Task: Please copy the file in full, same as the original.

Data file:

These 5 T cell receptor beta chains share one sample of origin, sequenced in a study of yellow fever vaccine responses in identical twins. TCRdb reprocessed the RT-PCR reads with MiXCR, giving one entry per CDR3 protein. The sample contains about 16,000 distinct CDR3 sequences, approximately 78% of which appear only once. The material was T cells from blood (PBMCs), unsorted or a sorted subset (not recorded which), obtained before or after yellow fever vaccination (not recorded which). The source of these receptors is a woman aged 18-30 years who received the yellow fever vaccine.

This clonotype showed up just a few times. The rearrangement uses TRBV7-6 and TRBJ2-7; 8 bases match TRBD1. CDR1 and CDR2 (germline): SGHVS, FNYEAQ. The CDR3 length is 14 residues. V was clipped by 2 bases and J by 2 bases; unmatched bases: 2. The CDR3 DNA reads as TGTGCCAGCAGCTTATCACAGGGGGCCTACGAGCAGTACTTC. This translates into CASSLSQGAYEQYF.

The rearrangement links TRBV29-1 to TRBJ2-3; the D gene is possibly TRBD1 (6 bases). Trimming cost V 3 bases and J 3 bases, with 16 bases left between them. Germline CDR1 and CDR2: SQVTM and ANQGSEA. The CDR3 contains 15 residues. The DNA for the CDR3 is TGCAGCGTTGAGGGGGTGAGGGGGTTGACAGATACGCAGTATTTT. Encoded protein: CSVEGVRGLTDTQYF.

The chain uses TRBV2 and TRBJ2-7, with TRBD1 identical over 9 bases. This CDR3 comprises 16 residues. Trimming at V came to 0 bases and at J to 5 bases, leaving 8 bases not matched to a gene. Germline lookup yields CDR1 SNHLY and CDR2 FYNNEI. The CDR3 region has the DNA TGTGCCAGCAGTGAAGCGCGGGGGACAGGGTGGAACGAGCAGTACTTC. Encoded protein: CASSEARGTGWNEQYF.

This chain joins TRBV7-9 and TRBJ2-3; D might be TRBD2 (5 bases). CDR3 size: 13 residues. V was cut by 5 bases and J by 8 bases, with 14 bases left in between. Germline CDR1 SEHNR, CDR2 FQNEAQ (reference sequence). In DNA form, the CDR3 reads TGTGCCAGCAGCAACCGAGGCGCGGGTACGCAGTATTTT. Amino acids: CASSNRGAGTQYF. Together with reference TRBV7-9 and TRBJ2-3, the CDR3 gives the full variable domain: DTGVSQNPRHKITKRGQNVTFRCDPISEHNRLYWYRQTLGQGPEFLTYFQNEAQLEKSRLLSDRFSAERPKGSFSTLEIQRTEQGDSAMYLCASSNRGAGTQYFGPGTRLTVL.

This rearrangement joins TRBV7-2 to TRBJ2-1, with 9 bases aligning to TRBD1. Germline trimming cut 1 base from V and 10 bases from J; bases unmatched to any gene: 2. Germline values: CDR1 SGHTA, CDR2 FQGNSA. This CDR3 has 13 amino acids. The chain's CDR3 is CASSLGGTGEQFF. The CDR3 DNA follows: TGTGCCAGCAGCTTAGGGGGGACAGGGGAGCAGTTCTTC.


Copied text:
These 5 T cell receptor beta chains share one sample of origin, sequenced in a study of yellow fever vaccine responses in identical twins. TCRdb reprocessed the RT-PCR reads with MiXCR, giving one entry per CDR3 protein. The sample contains about 16,000 distinct CDR3 sequences, approximately 78% of which appear only once. The material was T cells from blood (PBMCs), unsorted or a sorted subset (not recorded which), obtained before or after yellow fever vaccination (not recorded which). The source of these receptors is a woman aged 18-30 years who received the yellow fever vaccine.

This clonotype showed up just a few times. The rearrangement uses TRBV7-6 and TRBJ2-7; 8 bases match TRBD1. CDR1 and CDR2 (germline): SGHVS, FNYEAQ. The CDR3 length is 14 residues. V was clipped by 2 bases and J by 2 bases; unmatched bases: 2. The CDR3 DNA reads as TGTGCCAGCAGCTTATCACAGGGGGCCTACGAGCAGTACTTC. This translates into CASSLSQGAYEQYF.

The rearrangement links TRBV29-1 to TRBJ2-3; the D gene is possibly TRBD1 (6 bases). Trimming cost V 3 bases and J 3 bases, with 16 bases left between them. Germline CDR1 and CDR2: SQVTM and ANQGSEA. The CDR3 contains 15 residues. The DNA for the CDR3 is TGCAGCGTTGAGGGGGTGAGGGGGTTGACAGATACGCAGTATTTT. Encoded protein: CSVEGVRGLTDTQYF.

The chain uses TRBV2 and TRBJ2-7, with TRBD1 identical over 9 bases. This CDR3 comprises 16 residues. Trimming at V came to 0 bases and at J to 5 bases, leaving 8 bases not matched to a gene. Germline lookup yields CDR1 SNHLY and CDR2 FYNNEI. The CDR3 region has the DNA TGTGCCAGCAGTGAAGCGCGGGGGACAGGGTGGAACGAGCAGTACTTC. Encoded protein: CASSEARGTGWNEQYF.

This chain joins TRBV7-9 and TRBJ2-3; D might be TRBD2 (5 bases). CDR3 size: 13 residues. V was cut by 5 bases and J by 8 bases, with 14 bases left in between. Germline CDR1 SEHNR, CDR2 FQNEAQ (reference sequence). In DNA form, the CDR3 reads TGTGCCAGCAGCAACCGAGGCGCGGGTACGCAGTATTTT. Amino acids: CASSNRGAGTQYF. Together with reference TRBV7-9 and TRBJ2-3, the CDR3 gives the full variable domain: DTGVSQNPRHKITKRGQNVTFRCDPISEHNRLYWYRQTLGQGPEFLTYFQNEAQLEKSRLLSDRFSAERPKGSFSTLEIQRTEQGDSAMYLCASSNRGAGTQYFGPGTRLTVL.

This rearrangement joins TRBV7-2 to TRBJ2-1, with 9 bases aligning to TRBD1. Germline trimming cut 1 base from V and 10 bases from J; bases unmatched to any gene: 2. Germline values: CDR1 SGHTA, CDR2 FQGNSA. This CDR3 has 13 amino acids. The chain's CDR3 is CASSLGGTGEQFF. The CDR3 DNA follows: TGTGCCAGCAGCTTAGGGGGGACAGGGGAGCAGTTCTTC.